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Post The Non-Apoc
I wrote this to aldersprig's eighth prompt, "Planning for something that didn't come."

“Twenty years of supplies,” Grantham said moodily, “gathered at untold cost. To say nothing of the seed stocks, hydroponic equipment and breeding animals.”

“We could hold a fire sale when we open up the bunkers,” suggested his assistant, Hymie.

“And that’s another thing,” went on Grantham, “all those people who paid for places in the bunkers are going to want their money back and the ones the government forced into the them are going to sue.”

“Well, we did believe that comet was going to be a direct hit, and so did they. Give everyone who paid for a place their share of the supplies and let them deal with transport and disposal,” offered Hymie.

“That could work,” acknowledged Grantham, “and it was sold on the basis that it was a non-profit venture…”

They were interrupted by a smart rap on the door.

“Come in!” Grantham was pleased to see it was one of his female staff, probably overqualified for her job but frankly picked for her breeding potential and capability. “Yes Janet?”

“Sir, you asked Door Control to crack the seal but they’re reporting an apparent malfunction. That or the doors are being blocked on the outside.” Janet waited for his response.

“Just what we don’t need. Tell them they have authority to dismantle or cut their way through the doors if they have to.” Grantham sighed as Harper, an eager beaver from Communications and IT, bobbed into sight behind Janet. “Yes Harper?”

“Sir, you need to come and hear this.” Harper was both worried and bouncing.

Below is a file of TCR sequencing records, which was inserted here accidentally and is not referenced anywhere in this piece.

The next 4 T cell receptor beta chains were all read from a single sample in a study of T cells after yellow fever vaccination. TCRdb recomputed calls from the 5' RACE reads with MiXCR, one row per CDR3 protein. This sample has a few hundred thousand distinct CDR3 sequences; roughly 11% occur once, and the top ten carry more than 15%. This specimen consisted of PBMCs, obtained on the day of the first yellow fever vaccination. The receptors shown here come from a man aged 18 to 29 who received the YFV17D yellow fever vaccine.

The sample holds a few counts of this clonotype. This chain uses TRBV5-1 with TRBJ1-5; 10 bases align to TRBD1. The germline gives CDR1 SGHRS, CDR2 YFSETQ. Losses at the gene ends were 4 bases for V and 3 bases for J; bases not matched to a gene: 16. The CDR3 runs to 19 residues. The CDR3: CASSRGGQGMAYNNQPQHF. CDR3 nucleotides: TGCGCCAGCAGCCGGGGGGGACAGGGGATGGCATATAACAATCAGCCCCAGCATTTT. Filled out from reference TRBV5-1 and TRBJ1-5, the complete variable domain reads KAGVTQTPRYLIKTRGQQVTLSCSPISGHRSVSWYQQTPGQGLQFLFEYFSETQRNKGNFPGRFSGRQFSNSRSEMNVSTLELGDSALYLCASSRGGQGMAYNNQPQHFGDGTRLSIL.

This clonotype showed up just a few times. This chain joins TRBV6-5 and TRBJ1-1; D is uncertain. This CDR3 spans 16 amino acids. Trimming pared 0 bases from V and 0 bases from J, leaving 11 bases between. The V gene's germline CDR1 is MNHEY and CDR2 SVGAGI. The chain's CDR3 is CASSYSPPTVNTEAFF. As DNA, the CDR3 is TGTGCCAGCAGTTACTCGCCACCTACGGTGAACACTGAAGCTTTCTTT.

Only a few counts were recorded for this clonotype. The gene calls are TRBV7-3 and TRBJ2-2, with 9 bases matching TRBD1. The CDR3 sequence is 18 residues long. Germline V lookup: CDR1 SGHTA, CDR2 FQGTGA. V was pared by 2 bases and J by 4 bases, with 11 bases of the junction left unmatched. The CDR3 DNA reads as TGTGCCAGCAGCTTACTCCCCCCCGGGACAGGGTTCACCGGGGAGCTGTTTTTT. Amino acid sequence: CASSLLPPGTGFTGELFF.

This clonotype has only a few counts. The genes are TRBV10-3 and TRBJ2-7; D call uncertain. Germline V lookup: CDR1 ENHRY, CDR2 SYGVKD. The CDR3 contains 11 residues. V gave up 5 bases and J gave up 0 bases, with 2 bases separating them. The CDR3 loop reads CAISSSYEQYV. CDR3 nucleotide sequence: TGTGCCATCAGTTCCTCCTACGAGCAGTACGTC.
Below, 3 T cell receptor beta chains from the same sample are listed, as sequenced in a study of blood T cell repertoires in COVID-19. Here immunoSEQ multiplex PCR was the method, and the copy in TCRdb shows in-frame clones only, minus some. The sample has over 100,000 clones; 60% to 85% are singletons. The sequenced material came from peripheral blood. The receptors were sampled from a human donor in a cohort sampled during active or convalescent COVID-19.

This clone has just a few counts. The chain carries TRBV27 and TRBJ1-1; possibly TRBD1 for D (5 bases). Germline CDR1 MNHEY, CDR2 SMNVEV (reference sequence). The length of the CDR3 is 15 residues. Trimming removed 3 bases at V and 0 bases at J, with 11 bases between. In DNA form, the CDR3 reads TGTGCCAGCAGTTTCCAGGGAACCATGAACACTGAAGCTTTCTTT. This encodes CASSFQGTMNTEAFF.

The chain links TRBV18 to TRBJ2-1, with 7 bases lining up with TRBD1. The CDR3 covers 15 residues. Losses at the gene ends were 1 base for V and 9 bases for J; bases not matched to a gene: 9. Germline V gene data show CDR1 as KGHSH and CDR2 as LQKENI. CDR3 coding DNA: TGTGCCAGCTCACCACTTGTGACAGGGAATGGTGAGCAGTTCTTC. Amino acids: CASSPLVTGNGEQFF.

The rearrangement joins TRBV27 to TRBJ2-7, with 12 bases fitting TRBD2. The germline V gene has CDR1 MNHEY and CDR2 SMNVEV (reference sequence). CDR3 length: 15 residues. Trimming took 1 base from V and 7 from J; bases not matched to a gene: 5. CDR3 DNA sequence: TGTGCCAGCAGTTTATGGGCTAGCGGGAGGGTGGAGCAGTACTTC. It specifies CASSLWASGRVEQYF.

“Hear what?”

“The debate in the United Nations by the reconstituted Assembly and Security Council.”

“They can’t do that,” said Grantham tiredly. “The UN was closed down so everyone could go home before impact.”

“None of the ambassadors are in our bunkers, sir,” came Hymie’s helpful reminder.

“Well apparently they reopened it when there wasn’t an impact,” said Harper impatiently. “Now, do you want to come and hear this, because I want to get back and hear what they decide.”

“What are they debating that’s so interesting?” Grantham had so many issues already on his desk…

“Whether or not they should let us out.”

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Well, they did cut and run...

Dived off into their nice secure bunkers to ride out the tsunamis and the predicted global winter and left everyone else to fend for themselves...

Holding that against the ones who were forced in by the government seems like really poor form. (Holding it against the ones who did the planning and organizing is also poor form, but humans are ... obnoxious that way. Understanding, no sympathy.)

On the other hand it might be a nice lead up to, "So, why did you think that you were going to be in charge again?"

Edited at 2013-04-29 03:08 am (UTC)

How is that a UN decision rather than a country-level decision? I suppose they could try to kick the country out of the UN, but that buys them what? The UN deciding who gets to annex the place after besieging the residents sounds like politics from hell.

(It sounded to me like the bunker-building was a private project that was pushed into accepting additional people by the local (I'm assuming country/national) government?)

National bunkers where the rich and privileged retreated? More than just this location to make a decision on?

They need to talk about it somewhere? Or people with bunker privileges did something that really annoyed/made everything worse for everyone else before they locked themselves in...

Maybe? Dunno, in some cases I am fine with the story not explaining everything, and in some cases I find it frustrating. This seems to be the latter, and I'm not entirely sure why.

Too big a suspension of disbelief or too particular a suspension of disbelief?

The characters have context that we lack?

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